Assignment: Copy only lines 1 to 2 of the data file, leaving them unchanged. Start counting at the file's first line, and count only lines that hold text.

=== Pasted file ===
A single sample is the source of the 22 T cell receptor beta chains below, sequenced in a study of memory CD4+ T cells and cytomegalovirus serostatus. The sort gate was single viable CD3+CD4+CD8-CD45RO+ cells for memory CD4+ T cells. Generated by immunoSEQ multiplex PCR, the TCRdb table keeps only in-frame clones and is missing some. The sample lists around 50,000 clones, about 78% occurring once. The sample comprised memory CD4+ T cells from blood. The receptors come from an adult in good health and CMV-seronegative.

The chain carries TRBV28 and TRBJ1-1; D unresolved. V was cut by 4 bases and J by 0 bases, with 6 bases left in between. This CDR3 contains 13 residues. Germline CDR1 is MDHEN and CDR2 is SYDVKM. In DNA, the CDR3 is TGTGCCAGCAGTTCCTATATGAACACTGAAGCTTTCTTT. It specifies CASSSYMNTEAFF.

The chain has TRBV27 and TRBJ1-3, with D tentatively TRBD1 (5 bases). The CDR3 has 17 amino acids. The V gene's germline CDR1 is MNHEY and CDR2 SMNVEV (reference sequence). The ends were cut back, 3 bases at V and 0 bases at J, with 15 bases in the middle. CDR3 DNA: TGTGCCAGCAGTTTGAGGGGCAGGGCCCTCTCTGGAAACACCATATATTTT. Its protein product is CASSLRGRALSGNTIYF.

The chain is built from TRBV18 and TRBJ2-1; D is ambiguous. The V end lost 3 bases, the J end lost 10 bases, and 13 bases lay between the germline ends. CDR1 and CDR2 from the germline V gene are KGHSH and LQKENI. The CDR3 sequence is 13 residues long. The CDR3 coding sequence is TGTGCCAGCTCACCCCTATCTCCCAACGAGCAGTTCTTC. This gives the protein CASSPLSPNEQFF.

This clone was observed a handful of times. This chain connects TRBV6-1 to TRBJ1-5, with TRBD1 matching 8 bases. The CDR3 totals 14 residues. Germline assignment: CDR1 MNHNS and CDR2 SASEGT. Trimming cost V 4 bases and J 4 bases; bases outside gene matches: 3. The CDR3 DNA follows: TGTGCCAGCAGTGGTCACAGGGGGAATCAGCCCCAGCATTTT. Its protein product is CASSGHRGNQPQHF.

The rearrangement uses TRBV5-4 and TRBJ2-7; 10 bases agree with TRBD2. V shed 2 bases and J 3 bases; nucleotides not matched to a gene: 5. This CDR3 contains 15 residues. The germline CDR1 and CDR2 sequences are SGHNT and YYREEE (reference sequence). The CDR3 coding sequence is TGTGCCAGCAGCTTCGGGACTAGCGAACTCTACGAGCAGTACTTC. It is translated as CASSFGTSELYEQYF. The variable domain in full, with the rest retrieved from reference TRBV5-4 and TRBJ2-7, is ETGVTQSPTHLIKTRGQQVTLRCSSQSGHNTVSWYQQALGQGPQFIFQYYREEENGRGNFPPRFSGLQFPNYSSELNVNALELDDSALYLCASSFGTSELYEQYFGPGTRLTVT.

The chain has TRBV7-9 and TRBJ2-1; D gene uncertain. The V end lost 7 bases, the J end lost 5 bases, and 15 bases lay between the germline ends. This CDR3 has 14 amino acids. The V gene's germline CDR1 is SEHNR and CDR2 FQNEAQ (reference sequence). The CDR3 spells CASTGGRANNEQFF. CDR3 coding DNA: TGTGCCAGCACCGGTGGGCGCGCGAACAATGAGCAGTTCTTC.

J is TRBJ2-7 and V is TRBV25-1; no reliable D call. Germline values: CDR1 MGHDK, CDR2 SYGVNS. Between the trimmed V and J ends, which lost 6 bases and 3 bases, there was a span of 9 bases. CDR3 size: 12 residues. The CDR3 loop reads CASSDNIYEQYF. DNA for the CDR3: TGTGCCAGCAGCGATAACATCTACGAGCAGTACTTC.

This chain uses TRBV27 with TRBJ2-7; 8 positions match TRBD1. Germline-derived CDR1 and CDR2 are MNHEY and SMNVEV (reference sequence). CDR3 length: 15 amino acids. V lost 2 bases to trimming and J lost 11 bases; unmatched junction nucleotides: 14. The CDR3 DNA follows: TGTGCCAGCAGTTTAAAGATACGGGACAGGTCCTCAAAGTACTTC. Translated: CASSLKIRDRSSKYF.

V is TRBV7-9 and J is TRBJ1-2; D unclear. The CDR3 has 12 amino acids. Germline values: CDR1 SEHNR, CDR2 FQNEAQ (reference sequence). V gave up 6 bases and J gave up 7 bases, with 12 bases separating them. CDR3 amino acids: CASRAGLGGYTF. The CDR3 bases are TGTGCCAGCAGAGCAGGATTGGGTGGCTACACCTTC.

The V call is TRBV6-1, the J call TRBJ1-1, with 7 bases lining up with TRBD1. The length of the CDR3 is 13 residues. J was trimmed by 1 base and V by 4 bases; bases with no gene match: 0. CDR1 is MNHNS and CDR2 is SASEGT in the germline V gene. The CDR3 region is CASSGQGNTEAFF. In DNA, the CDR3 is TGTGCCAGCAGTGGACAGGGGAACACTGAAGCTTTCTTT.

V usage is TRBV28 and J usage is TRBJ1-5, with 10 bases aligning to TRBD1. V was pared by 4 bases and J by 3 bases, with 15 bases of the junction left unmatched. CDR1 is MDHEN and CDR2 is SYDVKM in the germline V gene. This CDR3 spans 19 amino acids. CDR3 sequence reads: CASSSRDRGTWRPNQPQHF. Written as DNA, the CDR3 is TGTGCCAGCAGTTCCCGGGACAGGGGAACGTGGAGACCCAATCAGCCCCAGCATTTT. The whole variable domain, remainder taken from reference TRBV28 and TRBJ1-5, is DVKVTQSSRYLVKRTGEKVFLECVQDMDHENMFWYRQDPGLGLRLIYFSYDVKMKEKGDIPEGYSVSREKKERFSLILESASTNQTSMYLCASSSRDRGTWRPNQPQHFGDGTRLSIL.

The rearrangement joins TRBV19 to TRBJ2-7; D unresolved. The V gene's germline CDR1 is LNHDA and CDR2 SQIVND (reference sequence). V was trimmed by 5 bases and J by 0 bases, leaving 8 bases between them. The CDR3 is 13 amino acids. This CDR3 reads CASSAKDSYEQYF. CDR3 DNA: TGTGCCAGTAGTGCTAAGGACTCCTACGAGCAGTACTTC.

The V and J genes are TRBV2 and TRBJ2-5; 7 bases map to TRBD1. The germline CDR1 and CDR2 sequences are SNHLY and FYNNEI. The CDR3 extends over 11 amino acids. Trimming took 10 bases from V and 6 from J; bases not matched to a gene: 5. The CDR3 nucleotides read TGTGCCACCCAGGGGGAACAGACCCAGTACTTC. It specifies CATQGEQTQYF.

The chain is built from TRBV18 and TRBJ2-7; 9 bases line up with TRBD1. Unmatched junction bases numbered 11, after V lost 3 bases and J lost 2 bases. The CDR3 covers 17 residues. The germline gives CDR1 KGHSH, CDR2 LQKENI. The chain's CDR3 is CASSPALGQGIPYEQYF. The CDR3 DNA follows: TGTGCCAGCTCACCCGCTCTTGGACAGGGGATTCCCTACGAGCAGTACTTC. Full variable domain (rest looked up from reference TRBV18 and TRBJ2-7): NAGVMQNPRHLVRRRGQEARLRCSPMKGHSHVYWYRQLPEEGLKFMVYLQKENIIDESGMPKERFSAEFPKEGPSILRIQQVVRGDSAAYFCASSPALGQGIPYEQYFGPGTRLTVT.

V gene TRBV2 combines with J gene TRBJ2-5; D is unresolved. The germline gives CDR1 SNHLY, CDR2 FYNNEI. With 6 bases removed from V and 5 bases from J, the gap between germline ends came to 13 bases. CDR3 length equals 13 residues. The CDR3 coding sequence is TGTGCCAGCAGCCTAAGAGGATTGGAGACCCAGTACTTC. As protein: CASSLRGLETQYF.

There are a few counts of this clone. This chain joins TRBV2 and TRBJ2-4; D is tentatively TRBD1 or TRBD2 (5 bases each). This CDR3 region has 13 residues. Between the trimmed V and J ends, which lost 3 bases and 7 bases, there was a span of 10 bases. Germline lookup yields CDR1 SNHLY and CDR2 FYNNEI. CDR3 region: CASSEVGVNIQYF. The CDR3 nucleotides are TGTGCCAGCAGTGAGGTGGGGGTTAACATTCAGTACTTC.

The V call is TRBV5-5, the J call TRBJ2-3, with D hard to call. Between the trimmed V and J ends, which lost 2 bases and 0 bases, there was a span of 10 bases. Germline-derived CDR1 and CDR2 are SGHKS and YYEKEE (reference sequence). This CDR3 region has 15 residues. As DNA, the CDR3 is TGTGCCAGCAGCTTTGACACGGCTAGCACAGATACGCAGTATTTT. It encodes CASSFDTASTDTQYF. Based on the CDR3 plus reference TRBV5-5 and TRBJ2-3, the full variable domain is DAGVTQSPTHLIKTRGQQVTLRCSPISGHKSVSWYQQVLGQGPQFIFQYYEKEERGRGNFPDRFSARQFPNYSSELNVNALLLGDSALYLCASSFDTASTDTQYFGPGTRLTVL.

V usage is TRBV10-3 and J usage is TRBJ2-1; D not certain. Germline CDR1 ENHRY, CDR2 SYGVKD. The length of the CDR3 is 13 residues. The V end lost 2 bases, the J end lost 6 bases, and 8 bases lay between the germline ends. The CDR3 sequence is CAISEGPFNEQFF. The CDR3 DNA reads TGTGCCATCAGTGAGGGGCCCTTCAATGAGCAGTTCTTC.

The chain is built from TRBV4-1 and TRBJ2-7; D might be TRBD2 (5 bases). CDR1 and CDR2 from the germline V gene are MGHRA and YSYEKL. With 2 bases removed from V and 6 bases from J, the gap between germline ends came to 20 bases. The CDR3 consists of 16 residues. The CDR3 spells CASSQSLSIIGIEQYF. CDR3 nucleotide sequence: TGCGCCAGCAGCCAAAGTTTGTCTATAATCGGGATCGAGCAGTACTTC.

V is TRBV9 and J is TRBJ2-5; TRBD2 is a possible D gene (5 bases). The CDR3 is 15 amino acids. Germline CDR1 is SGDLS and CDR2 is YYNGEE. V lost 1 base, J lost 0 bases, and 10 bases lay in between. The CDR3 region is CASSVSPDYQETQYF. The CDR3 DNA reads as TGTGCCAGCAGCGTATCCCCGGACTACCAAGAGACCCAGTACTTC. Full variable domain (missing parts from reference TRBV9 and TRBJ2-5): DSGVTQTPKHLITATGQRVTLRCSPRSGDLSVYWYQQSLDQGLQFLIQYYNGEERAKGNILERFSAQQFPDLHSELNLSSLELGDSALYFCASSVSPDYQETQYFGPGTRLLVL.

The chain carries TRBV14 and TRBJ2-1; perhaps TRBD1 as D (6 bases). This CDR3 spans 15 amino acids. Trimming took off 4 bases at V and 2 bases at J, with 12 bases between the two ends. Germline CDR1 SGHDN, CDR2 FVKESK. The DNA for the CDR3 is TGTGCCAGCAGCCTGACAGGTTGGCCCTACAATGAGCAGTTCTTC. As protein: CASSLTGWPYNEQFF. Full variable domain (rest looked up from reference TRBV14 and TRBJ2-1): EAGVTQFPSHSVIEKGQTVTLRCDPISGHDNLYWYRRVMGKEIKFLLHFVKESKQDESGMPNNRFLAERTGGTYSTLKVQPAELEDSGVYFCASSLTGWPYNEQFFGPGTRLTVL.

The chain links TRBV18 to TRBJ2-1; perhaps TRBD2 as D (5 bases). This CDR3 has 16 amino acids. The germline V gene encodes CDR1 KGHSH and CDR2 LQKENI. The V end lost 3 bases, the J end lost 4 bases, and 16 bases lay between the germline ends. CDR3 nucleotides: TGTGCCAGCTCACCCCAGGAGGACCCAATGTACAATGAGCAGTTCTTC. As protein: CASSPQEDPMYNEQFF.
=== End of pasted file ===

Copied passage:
A single sample is the source of the 22 T cell receptor beta chains below, sequenced in a study of memory CD4+ T cells and cytomegalovirus serostatus. The sort gate was single viable CD3+CD4+CD8-CD45RO+ cells for memory CD4+ T cells. Generated by immunoSEQ multiplex PCR, the TCRdb table keeps only in-frame clones and is missing some. The sample lists around 50,000 clones, about 78% occurring once. The sample comprised memory CD4+ T cells from blood. The receptors come from an adult in good health and CMV-seronegative.

The chain carries TRBV28 and TRBJ1-1; D unresolved. V was cut by 4 bases and J by 0 bases, with 6 bases left in between. This CDR3 contains 13 residues. Germline CDR1 is MDHEN and CDR2 is SYDVKM. In DNA, the CDR3 is TGTGCCAGCAGTTCCTATATGAACACTGAAGCTTTCTTT. It specifies CASSSYMNTEAFF.